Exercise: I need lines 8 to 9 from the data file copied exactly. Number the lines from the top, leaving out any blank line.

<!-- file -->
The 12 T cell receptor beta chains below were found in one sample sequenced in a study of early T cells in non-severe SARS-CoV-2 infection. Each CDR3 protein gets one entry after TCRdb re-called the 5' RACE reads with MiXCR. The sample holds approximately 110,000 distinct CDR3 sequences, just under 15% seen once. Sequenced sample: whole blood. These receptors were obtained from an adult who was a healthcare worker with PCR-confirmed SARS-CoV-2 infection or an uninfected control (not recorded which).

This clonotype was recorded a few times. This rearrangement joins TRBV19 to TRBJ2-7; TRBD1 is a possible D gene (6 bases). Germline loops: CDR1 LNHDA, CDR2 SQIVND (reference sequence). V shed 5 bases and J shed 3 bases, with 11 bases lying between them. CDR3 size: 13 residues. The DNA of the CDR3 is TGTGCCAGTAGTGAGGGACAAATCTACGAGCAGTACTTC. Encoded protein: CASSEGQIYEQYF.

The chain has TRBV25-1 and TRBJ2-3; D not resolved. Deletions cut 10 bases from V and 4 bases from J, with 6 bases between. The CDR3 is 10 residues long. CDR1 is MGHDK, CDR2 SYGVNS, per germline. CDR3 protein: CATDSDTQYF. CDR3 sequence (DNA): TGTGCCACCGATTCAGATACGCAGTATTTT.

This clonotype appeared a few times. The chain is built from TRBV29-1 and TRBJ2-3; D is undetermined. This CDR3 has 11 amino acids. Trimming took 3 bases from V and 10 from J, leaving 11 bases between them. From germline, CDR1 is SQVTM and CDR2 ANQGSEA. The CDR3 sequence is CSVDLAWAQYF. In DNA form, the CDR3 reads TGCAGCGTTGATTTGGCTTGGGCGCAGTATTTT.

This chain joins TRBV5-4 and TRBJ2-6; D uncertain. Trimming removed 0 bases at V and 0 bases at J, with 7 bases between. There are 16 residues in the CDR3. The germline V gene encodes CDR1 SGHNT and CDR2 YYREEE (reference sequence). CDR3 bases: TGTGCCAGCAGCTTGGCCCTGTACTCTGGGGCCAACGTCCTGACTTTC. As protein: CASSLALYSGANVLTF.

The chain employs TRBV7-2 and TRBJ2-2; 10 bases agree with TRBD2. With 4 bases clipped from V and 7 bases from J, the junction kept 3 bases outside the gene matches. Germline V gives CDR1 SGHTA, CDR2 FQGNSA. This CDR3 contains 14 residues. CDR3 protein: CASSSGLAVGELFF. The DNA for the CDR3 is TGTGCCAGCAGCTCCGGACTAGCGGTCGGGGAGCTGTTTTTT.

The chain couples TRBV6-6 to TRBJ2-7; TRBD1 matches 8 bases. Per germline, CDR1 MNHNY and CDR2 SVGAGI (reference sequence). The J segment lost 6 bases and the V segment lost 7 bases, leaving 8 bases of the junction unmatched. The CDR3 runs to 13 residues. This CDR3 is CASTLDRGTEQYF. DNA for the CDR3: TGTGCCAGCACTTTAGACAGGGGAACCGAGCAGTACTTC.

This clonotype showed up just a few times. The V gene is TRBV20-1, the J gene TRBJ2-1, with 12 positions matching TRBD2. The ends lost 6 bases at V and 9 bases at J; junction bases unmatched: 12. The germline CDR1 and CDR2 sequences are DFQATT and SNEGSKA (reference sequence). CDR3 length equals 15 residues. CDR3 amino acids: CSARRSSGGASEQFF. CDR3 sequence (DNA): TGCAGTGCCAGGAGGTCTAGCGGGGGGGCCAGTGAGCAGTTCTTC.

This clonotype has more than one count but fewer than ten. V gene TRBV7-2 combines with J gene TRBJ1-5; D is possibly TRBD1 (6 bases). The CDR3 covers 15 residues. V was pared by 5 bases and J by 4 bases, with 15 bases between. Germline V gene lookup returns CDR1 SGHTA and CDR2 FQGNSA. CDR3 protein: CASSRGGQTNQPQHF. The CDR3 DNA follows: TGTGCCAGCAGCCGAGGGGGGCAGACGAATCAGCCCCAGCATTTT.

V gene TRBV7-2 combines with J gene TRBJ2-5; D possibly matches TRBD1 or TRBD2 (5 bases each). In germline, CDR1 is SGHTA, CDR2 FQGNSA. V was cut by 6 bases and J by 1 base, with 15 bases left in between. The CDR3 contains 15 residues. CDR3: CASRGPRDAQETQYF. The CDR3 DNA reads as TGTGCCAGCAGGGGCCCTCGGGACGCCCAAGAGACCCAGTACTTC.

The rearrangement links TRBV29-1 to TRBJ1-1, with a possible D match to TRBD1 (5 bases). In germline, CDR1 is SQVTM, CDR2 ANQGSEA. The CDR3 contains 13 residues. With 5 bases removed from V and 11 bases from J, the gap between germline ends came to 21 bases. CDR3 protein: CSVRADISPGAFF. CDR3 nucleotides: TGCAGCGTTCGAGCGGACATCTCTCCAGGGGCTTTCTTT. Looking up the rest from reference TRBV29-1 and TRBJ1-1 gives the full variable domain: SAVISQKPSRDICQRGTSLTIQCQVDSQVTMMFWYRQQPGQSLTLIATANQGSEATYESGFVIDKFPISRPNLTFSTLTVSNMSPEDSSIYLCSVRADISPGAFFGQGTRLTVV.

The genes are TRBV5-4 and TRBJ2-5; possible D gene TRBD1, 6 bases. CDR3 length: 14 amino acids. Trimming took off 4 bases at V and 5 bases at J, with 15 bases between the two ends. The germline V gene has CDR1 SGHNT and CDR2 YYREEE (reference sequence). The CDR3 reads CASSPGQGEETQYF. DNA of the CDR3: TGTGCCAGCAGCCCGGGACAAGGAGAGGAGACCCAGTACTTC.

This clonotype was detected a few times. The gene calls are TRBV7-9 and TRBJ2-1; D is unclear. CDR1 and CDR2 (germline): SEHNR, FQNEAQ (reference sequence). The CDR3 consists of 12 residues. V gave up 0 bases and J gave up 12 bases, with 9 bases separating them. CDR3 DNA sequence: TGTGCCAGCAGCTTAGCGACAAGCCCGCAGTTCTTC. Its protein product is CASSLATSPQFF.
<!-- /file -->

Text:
This clonotype showed up just a few times. The V gene is TRBV20-1, the J gene TRBJ2-1, with 12 positions matching TRBD2. The ends lost 6 bases at V and 9 bases at J; junction bases unmatched: 12. The germline CDR1 and CDR2 sequences are DFQATT and SNEGSKA (reference sequence). CDR3 length equals 15 residues. CDR3 amino acids: CSARRSSGGASEQFF. CDR3 sequence (DNA): TGCAGTGCCAGGAGGTCTAGCGGGGGGGCCAGTGAGCAGTTCTTC.

This clonotype has more than one count but fewer than ten. V gene TRBV7-2 combines with J gene TRBJ1-5; D is possibly TRBD1 (6 bases). The CDR3 covers 15 residues. V was pared by 5 bases and J by 4 bases, with 15 bases between. Germline V gene lookup returns CDR1 SGHTA and CDR2 FQGNSA. CDR3 protein: CASSRGGQTNQPQHF. The CDR3 DNA follows: TGTGCCAGCAGCCGAGGGGGGCAGACGAATCAGCCCCAGCATTTT.